Additional factors, including sex, socioeconomic status, cultural differences, lifestyle, nutrition, exposure history, and geographiclocation, may also be used to stratify or characterize the population of older adults. These sources of variability can be considered cross-cutting influences because they may be important determinants of the exposures experienced as well as the health outcomes. For example, these factors may modify the environmental exposure experienced by older individuals through effects on behavior and lifestyle choices, by influencing residential choices, daily habits, and activity patterns. They can also affect how the body responds to potentially threatening environmental exposures, influencing both what the body does to environmental toxicants (pharmacokinetics) and what those toxicants do to the body (pharmacodynamics) (Figure 1).
The interactions of environmental health, exposure, and additional sources of variability with aging broadly define the proposed dimensions for research on the health effects of exposure to environmental agents in older adults. SES, socioeconomic status. (more ...)
These cross-cutting factors are potential mediators of susceptibility, some of which are more the province of other federal agencies. One goal of this research framework is that it will be a basis for fostering collaborative research with these sister agencies.
An environmental public health continuum (Figure 2) that has been used previously by the U.S. EPA (2003b, 2003c) to aid in the development of broad research strategies has also been used in this article. Along this continuum are the cascade of events beginning with the source through adverse health effects. Research is directed to helping researchers understand the determinants influencing each component along the continuum and, equally important, the predictive linkages between components. The continuum is also of heuristic value in arraying ongoing research and identifying major gaps to help set priorities. The following sections concentrate on the contributions of the components identified as external exposure, internal dosimetry, and health outcomes (early biologic effects and the manifestation of disease) to the potential susceptibility of older adults. These data, in turn, provide a basis for risk management and health promotion.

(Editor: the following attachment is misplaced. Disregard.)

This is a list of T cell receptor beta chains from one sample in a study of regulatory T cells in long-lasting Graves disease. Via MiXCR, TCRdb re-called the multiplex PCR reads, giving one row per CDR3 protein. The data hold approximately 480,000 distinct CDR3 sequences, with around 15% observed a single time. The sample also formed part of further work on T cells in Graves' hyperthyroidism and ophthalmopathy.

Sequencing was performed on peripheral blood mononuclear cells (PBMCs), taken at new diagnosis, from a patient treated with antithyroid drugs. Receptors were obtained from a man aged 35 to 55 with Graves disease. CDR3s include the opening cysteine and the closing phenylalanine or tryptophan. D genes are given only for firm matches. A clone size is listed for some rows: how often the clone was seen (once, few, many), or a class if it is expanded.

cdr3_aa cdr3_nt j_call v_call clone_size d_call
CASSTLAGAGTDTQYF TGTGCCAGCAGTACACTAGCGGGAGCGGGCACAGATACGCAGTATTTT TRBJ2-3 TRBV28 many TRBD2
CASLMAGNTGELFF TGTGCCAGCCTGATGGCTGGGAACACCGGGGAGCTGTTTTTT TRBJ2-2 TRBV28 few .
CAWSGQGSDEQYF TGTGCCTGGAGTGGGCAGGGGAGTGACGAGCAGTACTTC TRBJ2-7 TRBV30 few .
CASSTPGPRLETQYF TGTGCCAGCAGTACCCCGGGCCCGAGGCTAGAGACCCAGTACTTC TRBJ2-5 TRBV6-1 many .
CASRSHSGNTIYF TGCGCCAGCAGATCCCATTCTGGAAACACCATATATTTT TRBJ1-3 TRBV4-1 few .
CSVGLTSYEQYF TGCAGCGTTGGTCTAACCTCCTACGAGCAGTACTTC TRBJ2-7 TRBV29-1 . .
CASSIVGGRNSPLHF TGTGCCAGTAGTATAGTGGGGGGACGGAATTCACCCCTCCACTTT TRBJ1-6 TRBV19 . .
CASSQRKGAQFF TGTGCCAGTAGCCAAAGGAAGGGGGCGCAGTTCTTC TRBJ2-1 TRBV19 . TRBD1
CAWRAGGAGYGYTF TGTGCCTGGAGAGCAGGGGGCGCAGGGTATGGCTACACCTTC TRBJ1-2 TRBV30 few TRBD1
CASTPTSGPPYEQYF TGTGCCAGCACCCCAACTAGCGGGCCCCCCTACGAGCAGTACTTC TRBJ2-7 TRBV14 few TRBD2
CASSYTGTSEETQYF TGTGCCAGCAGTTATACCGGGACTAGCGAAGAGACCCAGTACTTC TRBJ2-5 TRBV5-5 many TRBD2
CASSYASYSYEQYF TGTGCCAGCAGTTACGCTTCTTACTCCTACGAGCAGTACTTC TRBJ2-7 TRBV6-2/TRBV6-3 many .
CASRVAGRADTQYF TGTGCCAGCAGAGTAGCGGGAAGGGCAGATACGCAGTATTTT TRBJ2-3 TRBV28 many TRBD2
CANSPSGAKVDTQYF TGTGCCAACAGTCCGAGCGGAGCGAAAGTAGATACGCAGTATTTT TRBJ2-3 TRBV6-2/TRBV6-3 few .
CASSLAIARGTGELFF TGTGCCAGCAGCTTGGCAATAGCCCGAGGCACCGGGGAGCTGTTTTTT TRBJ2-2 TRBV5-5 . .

Environmental public health continuum used by the U.S. EPA for strategic planning of research. Modified from the U.S. EPA (2003c).
Exposure. Exposure is the contact between an environmental agent and a target. In exposure assessments, exposure is usually quantified as the product of the concentration of the agent in environmental media with which an individual comes in contact (e.g., air, water, food) and the time the individual is in contact with the environmental agent. The behaviors that bring an individual into contact with an environmental agent are important determinants of the level of exposure. For example, inhalation exposures depend on the microenvironments where people spend their time. The term “microenvironment” refers to the immediate surroundings of an individual that can be treated as homogeneous or well characterized in the concentrations of an agent (e.g., home, office, automobile, kitchen, store). Understanding microenvironments is critical because the highest personal exposures may occur where little time is spent but contaminant levels are high. For example, up to 35% of an individual’s daily exposure to particulate matter (PM) may come from microenvironments where only 4–13% of time is spent (Rea et al. 2001). Recent data have been published on the personal exposures of older adults to PM (Lippman et al. 2003; Rodes et al. 2001; Williams and Wallace 2002).